We watched some episodes of Rome. Interesting TV and full of political intrigue. The actor who plays Julius Caesar did not demonstrate the charisma that I would expect from Caesar; otherwise, I really enjoyed the show.

Personality strengths

Now, Discover Your Strengths is an interesting book about personality types---more accurately, personality strengths. It makes an interesting claim that everyone should focus on building their careers around their strengths, not on fixing their weaknesses. They have an online questionnaire that evaluates the top 5 strengths out of their universe of 34. Mine were:

  1. Learner

  2. Deliberative

  3. Responsibility

  4. Restorative

  5. Activator

I'm still mulling this over to see if this classification describes me well.


I watched An Inconvenient Truth, which was pretty good. But I thought the book was better, because I didn't have to listen to so many self-congratulatory platitudes. Interesting series of suggestions at the end, but I was annoyed that it encouraged the use of biofuels, which seem like an utter waste of resources.

The suggestion that Lake Chad has been destroyed because of global warming seems to be untrue, based on some of the reading that I have done.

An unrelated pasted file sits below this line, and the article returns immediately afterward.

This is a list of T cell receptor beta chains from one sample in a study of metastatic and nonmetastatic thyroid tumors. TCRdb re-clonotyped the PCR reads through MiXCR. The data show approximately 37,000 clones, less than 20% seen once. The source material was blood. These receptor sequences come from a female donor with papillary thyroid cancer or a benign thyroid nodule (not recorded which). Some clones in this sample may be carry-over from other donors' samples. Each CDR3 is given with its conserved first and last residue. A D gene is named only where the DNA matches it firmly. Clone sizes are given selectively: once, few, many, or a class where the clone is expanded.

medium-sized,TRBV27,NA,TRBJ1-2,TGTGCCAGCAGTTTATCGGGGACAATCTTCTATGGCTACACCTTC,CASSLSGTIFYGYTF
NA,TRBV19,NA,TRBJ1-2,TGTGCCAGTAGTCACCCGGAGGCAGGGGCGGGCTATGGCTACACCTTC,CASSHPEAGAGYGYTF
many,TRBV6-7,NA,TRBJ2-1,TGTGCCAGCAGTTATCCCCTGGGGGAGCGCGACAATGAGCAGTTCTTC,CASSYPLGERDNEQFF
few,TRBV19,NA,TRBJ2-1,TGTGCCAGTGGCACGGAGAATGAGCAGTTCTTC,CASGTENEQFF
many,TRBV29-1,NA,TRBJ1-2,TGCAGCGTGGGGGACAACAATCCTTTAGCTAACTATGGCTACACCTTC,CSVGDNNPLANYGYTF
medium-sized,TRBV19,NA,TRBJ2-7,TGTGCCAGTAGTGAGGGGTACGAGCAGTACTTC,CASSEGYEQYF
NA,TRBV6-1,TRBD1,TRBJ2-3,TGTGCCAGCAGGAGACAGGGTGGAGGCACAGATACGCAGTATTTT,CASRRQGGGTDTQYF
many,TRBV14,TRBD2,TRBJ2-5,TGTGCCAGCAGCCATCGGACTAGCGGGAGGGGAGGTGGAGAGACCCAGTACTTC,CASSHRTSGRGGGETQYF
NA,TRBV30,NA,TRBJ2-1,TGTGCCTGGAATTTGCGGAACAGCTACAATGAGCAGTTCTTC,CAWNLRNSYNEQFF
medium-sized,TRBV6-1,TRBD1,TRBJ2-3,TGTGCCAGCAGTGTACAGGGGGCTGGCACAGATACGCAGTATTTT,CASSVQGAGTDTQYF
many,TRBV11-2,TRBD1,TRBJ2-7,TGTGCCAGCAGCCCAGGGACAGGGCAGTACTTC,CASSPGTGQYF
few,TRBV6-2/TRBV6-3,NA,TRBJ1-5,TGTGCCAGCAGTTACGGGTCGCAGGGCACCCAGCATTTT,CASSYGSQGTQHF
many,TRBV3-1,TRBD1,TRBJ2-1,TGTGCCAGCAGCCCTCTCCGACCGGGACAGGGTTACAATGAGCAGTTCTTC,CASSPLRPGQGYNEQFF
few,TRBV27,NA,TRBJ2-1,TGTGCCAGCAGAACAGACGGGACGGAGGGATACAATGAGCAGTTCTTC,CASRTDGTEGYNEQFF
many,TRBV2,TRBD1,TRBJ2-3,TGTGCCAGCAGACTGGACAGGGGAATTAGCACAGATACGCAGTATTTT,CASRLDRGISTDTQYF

Gore should have suggested that we eat less meat, buy fewer processed foods, and buy less stuff. The former consumes a great deal of energy (unless it is grass-fed), and I bet food processing does too. Finally, capitalism itself (more accurately, consumption for the sake of consumption) is responsible for a lot of the energy we consume, because all of the environmental damage is externalized. My conclusion is:

Consume less stuff. Consume less food. Consume less energy.


Well, another season of 24 has started. It literally started with a bang (a nuclear explosion). But it's degenerated into some really non-interesting stuff. Family squabbles for Jack (who barely appeared on-screen in yesterday's episode), political maneuverings in the bunkered White House, just not very good. Prison Break has been much more fun, if you want to watch complicated plots about the Presidency. Watching Jack Bauer torture his brother just isn't that fun.


My cousin Jack just pointed me at a post that he made about pesticides in food. Here's the link to the site, which rates which produce has more pesticides. Watch our for apples!